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Montana Revenue Official Floats Compromise on Mobile Workforce Bill

2 min readBy: Joseph Bishop-Henchman

Congress is considering H.R. 2110, a bill that would prohibit states from imposing income taxA tax is a mandatory payment or charge collected by local, state, and national governments from individuals or businesses to cover the costs of general government services, goods, and activities. es on traveling workers unless they spend at least 30 days in the state. Currently, most states require tax payments and even tax withholdingWithholding is the income an employer takes out of an employee’s paycheck and remits to the federal, state, and/or local government. It is calculated based on the amount of income earned, the taxpayer’s filing status, the number of allowances claimed, and any additional amount of the employee requests. for workers in the state for much shorter periods of time, including as little as a day.

Such practices disrupt interstate commerce and falsely suggest that business travelers earn their income in traveling states and not from the home office. In recent hearings, Congress has shown its outrage at these state practices, and states, represented by the Multistate Tax Commission (MTC) are talking with bill supporters in search for a compromise.

State Tax Notes‘s Nicola White reports (subscrip. req’d) that Montana Revenue Director Dan Bucks has floated a compromise:

Bucks suggested that…the individual income taxAn individual income tax (or personal income tax) is levied on the wages, salaries, investments, or other forms of income an individual or household earns. The U.S. imposes a progressive income tax where rates increase with income. The Federal Income Tax was established in 1913 with the ratification of the 16th Amendment. Though barely 100 years old, individual income taxes are the largest source of tax revenue in the U.S. and withholding tax issues [be treated] separately. Bucks’s wage withholding proposal is similar to the proposal in the current MTC draft, with a uniform 20 working days threshold. But it differs on the individual income tax side.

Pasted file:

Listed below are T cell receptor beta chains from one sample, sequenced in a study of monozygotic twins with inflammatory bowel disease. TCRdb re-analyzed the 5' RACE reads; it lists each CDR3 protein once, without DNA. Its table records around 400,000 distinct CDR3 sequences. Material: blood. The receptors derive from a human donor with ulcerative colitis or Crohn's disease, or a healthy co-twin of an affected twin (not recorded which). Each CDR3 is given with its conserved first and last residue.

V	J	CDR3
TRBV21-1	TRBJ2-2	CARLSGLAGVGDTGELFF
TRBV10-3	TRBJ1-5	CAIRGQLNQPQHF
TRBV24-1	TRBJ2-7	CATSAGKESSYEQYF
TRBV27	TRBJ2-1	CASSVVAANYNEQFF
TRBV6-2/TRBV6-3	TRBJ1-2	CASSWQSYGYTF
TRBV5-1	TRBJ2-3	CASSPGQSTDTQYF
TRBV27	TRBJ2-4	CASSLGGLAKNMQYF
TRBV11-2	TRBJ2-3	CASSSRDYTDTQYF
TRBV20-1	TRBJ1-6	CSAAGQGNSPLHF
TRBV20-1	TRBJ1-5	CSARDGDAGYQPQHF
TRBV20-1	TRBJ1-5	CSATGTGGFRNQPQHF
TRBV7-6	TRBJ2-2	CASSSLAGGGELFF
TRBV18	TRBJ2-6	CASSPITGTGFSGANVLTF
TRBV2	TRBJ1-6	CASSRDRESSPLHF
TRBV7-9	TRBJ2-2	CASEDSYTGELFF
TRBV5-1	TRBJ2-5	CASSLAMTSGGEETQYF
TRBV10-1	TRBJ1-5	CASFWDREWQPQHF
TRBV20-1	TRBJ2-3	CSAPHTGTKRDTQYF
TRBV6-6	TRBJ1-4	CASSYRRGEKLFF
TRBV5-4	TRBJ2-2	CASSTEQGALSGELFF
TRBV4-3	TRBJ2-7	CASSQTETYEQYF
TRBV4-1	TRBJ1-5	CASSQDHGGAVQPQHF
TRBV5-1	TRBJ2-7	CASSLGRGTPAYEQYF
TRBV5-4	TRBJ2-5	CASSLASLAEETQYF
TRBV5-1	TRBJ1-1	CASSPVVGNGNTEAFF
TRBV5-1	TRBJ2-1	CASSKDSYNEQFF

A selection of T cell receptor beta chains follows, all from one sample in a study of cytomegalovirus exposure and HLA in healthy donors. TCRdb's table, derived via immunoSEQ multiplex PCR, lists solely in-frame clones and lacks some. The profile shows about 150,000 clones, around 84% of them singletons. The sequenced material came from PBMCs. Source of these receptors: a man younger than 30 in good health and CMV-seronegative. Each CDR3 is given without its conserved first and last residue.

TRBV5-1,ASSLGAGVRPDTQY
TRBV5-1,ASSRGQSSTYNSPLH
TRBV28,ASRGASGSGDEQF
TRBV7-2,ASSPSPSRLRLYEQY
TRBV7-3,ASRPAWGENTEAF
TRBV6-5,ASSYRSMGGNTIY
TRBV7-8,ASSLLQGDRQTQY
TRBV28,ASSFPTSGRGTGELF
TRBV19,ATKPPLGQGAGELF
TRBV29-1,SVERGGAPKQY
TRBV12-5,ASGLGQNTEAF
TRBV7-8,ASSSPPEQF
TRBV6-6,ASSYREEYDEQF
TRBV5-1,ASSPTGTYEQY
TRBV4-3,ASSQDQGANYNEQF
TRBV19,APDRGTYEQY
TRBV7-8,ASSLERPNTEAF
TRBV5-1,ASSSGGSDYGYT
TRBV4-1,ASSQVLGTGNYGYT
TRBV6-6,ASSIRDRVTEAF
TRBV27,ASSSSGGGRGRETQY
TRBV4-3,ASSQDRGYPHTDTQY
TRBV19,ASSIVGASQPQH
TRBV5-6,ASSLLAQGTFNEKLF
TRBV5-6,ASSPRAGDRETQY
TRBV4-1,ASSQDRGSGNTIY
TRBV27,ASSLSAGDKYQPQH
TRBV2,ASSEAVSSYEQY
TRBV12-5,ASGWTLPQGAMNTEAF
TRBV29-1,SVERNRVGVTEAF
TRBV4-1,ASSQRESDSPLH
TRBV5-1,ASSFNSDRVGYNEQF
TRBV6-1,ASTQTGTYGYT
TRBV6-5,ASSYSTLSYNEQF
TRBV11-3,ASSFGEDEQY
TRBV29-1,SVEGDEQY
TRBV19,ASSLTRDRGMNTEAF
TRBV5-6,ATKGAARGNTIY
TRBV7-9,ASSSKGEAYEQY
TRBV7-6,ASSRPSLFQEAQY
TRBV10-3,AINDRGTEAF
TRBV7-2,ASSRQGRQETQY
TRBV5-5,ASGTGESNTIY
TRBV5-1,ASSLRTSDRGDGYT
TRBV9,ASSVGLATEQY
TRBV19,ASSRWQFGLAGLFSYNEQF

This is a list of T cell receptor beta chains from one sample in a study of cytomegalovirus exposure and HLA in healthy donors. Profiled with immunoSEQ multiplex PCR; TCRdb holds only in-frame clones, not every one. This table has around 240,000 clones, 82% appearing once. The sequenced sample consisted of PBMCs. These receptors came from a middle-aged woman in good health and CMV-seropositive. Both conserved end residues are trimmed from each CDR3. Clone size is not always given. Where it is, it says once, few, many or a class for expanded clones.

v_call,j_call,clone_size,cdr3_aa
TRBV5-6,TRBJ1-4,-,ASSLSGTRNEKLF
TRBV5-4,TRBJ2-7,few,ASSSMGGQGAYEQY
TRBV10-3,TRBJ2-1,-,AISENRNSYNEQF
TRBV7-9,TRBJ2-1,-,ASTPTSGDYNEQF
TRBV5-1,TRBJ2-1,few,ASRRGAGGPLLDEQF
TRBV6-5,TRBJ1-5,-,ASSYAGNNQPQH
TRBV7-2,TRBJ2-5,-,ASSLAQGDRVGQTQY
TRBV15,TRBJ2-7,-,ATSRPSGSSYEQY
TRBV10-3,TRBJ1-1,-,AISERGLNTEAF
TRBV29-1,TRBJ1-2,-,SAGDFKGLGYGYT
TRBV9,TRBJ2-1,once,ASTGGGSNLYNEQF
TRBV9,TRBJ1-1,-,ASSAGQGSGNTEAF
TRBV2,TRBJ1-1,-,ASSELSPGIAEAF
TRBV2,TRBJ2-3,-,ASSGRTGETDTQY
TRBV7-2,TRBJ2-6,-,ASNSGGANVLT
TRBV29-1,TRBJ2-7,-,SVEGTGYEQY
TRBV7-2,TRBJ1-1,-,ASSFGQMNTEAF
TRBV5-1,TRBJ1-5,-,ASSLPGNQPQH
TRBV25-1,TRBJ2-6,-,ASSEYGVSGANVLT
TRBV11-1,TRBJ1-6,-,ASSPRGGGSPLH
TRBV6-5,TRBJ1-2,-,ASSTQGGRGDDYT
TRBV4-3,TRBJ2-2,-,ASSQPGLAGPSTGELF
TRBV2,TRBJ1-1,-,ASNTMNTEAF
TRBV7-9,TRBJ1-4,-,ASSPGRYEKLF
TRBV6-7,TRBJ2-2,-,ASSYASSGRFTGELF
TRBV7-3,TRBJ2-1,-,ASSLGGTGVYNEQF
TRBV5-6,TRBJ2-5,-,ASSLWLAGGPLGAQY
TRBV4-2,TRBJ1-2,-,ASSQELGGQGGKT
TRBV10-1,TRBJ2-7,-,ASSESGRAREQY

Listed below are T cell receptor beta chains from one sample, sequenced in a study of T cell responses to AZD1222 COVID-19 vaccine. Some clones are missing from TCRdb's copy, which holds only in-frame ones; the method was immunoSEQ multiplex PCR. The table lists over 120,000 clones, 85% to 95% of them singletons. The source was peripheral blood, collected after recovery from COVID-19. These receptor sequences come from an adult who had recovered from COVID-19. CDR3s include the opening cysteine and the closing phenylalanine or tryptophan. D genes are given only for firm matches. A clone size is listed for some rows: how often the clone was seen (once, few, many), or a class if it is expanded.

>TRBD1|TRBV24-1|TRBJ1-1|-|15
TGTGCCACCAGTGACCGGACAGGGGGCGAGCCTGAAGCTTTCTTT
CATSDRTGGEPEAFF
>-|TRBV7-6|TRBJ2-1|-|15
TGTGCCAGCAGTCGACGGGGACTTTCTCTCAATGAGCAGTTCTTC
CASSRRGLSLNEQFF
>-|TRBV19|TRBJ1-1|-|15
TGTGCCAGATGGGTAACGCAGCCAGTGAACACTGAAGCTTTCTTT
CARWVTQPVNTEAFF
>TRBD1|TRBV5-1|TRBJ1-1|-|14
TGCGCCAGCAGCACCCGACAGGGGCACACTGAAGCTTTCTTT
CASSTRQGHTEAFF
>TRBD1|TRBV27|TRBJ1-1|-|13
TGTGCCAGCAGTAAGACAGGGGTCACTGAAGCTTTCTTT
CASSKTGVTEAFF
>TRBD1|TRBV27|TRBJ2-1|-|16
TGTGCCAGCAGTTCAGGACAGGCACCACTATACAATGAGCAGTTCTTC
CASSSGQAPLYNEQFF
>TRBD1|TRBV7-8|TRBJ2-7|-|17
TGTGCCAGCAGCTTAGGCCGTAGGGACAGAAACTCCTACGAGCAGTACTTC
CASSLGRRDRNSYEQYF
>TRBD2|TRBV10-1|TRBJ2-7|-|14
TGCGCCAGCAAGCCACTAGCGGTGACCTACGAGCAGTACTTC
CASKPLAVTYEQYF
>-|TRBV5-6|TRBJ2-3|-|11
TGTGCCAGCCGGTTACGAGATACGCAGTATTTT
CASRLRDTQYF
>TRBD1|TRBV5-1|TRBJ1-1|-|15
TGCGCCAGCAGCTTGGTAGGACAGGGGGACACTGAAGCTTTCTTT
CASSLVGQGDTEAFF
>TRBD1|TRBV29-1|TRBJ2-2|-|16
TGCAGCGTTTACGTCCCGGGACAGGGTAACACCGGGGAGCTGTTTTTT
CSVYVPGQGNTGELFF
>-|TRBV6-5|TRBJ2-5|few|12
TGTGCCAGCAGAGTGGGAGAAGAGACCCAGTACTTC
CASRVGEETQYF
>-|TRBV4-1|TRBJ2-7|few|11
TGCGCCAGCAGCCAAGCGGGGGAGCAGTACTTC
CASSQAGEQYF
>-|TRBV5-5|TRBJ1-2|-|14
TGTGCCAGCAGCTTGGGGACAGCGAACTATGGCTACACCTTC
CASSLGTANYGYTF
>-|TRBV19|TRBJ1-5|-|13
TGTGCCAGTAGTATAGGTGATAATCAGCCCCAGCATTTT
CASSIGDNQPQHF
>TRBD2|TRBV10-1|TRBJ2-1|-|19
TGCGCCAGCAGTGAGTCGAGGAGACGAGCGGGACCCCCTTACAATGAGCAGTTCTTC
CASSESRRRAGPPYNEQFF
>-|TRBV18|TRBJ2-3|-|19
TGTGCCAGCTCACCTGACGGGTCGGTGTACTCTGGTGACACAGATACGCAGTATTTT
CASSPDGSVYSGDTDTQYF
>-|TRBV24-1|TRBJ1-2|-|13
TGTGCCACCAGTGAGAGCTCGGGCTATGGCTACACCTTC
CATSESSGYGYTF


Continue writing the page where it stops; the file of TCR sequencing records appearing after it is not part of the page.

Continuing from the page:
To simplify individual income taxation, Bucks suggested that the MTC or the Federation of Tax Administrators set up a centralized website with a calculator where taxpayers who work in more than one state could “quickly and easily” type in the number of days they spent working in a state and what they earned. The calculator would then tell the taxpayer whether they had to file a return in that state.

Such a calculator should exist anyways, and that it doesn’t is telling. Here’s a similar project: the compendium of state sales taxes from the Streamlined Sales Tax Project. Of the 23 SSTP member states listed, the web calculator for ten of them is “N/A”. The overall table includes this all-encompassing disclaimer: “This table only reflects the general state sales taxA sales tax is levied on retail sales of goods and services and, ideally, should apply to all final consumption with few exemptions. Many governments exempt goods like groceries; base broadening, such as including groceries, could keep rates lower. A sales tax should exempt business-to-business transactions which, when taxed, cause tax pyramiding. rate. Some states have reduced rates on food or drugs. Please view their web sites to obtain the correct state rate for these products and other pertinent laws.” Not very helpful.

Put simply, the problem isn’t insufficient technological sophistication. It’s aggressive state practices, resulting in state laws that are intentionally complex and designed to raid revenue from business travelers. This is nothing new: we have a U.S. Constitution with federal power over interstate commerce precisely to curtail such state practices.

A website calculator is nice, but it doesn’t fix the real issues.